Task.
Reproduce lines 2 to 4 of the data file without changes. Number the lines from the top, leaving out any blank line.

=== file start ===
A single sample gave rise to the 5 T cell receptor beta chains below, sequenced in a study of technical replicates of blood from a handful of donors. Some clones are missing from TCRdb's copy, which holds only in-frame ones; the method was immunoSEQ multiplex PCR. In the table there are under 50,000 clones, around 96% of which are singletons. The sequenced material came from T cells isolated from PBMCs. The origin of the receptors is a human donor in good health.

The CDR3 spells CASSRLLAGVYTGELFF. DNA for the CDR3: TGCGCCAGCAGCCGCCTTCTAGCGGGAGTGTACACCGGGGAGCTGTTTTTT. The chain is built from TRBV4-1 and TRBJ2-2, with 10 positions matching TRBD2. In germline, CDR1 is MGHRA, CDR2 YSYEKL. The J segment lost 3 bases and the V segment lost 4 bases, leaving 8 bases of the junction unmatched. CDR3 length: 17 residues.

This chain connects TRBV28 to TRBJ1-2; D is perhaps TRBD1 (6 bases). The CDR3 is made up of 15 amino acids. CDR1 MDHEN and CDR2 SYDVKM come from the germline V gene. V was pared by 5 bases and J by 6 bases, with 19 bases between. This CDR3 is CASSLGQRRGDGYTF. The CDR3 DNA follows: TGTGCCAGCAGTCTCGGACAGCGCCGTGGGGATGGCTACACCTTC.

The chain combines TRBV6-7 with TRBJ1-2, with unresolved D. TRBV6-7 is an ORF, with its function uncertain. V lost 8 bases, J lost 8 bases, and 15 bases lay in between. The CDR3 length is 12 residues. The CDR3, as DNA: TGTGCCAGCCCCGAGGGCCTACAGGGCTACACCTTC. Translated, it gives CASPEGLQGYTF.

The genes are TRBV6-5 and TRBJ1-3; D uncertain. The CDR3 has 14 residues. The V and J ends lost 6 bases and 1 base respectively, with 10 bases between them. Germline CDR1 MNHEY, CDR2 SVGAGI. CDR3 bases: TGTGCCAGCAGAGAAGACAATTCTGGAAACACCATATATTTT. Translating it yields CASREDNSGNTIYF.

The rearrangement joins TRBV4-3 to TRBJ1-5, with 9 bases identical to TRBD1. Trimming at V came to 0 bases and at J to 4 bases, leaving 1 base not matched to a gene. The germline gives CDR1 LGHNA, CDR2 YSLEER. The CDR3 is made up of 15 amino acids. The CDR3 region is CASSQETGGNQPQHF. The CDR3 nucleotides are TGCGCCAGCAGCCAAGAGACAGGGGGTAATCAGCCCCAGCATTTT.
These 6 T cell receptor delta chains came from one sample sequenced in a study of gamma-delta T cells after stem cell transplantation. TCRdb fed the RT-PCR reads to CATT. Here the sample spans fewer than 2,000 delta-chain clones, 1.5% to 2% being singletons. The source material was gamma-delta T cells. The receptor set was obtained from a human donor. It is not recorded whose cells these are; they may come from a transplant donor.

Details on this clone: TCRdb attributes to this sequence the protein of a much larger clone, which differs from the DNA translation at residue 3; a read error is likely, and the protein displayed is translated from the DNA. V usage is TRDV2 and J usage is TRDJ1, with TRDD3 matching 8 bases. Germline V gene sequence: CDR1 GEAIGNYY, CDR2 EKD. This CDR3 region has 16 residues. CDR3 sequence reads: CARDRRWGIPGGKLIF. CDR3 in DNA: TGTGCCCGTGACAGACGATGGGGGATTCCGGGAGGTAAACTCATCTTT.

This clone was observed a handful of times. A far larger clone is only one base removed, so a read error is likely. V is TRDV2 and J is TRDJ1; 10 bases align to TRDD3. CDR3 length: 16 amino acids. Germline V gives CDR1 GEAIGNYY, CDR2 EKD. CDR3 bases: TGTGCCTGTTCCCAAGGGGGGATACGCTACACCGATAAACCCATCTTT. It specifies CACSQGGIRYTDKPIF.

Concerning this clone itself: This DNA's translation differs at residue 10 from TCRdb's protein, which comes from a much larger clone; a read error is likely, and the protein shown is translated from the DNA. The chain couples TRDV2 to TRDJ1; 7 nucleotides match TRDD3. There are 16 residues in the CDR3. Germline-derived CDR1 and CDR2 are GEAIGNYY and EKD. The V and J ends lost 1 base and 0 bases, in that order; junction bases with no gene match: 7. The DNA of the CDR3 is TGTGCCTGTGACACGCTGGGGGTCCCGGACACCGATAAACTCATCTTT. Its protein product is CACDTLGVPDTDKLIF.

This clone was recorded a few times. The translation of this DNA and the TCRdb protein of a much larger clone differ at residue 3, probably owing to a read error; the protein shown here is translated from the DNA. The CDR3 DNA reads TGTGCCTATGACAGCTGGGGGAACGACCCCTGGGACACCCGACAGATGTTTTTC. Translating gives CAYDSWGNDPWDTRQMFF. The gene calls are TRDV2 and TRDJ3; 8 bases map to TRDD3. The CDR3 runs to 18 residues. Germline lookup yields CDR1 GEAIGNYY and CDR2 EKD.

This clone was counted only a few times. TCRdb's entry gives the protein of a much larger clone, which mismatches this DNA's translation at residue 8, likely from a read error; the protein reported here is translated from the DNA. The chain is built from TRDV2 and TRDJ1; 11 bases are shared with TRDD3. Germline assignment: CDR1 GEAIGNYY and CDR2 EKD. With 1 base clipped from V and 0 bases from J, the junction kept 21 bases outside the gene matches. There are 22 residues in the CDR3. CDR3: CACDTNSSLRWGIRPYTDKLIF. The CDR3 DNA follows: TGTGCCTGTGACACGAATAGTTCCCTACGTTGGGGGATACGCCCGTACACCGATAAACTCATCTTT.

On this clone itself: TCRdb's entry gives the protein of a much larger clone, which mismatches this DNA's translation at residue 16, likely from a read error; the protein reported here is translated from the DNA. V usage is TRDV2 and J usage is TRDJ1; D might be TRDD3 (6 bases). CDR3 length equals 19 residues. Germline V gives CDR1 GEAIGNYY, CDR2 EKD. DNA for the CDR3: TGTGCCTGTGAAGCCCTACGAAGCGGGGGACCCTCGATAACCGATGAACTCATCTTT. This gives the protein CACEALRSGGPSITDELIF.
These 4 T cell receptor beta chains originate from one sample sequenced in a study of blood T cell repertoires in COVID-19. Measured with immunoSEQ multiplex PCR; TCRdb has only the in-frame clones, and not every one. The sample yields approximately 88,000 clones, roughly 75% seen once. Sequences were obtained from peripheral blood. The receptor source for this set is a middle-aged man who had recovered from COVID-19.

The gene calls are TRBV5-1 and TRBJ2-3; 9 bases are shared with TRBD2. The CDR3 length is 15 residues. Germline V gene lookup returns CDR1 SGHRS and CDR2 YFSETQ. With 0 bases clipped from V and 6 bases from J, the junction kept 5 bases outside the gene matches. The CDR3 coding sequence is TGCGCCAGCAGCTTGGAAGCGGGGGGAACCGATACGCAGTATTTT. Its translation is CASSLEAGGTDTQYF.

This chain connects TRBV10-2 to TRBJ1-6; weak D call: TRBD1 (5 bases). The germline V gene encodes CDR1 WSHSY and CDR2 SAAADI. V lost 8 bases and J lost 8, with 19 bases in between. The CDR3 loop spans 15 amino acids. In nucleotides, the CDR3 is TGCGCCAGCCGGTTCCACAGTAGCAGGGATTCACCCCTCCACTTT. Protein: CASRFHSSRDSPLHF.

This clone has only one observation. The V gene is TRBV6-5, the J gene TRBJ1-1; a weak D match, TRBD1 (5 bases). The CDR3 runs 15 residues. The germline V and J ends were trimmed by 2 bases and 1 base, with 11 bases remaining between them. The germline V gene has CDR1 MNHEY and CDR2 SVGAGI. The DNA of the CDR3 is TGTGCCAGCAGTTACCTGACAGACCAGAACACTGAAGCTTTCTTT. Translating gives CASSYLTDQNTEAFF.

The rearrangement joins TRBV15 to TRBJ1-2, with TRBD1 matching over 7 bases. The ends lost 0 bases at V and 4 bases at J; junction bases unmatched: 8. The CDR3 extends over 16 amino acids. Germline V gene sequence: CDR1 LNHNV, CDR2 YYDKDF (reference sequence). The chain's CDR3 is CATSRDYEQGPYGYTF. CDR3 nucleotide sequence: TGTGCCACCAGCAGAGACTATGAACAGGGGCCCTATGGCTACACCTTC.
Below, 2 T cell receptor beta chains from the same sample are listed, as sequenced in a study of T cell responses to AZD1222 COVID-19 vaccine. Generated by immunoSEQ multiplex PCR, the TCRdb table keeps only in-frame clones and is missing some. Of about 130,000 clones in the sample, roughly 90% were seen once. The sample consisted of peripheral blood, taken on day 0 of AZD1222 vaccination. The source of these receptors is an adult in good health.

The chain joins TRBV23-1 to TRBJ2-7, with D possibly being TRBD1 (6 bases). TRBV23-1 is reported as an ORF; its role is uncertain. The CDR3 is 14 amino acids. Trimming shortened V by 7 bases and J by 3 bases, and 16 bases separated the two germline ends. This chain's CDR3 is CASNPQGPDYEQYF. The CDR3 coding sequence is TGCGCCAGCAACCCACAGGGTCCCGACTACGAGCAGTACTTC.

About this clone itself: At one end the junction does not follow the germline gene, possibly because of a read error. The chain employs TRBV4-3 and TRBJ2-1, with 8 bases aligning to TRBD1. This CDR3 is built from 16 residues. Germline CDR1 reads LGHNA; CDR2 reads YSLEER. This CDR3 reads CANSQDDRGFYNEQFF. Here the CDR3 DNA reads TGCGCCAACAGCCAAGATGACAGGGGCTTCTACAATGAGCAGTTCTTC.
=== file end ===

The CDR3 spells CASSRLLAGVYTGELFF. DNA for the CDR3: TGCGCCAGCAGCCGCCTTCTAGCGGGAGTGTACACCGGGGAGCTGTTTTTT. The chain is built from TRBV4-1 and TRBJ2-2, with 10 positions matching TRBD2. In germline, CDR1 is MGHRA, CDR2 YSYEKL. The J segment lost 3 bases and the V segment lost 4 bases, leaving 8 bases of the junction unmatched. CDR3 length: 17 residues.

This chain connects TRBV28 to TRBJ1-2; D is perhaps TRBD1 (6 bases). The CDR3 is made up of 15 amino acids. CDR1 MDHEN and CDR2 SYDVKM come from the germline V gene. V was pared by 5 bases and J by 6 bases, with 19 bases between. This CDR3 is CASSLGQRRGDGYTF. The CDR3 DNA follows: TGTGCCAGCAGTCTCGGACAGCGCCGTGGGGATGGCTACACCTTC.

The chain combines TRBV6-7 with TRBJ1-2, with unresolved D. TRBV6-7 is an ORF, with its function uncertain. V lost 8 bases, J lost 8 bases, and 15 bases lay in between. The CDR3 length is 12 residues. The CDR3, as DNA: TGTGCCAGCCCCGAGGGCCTACAGGGCTACACCTTC. Translated, it gives CASPEGLQGYTF.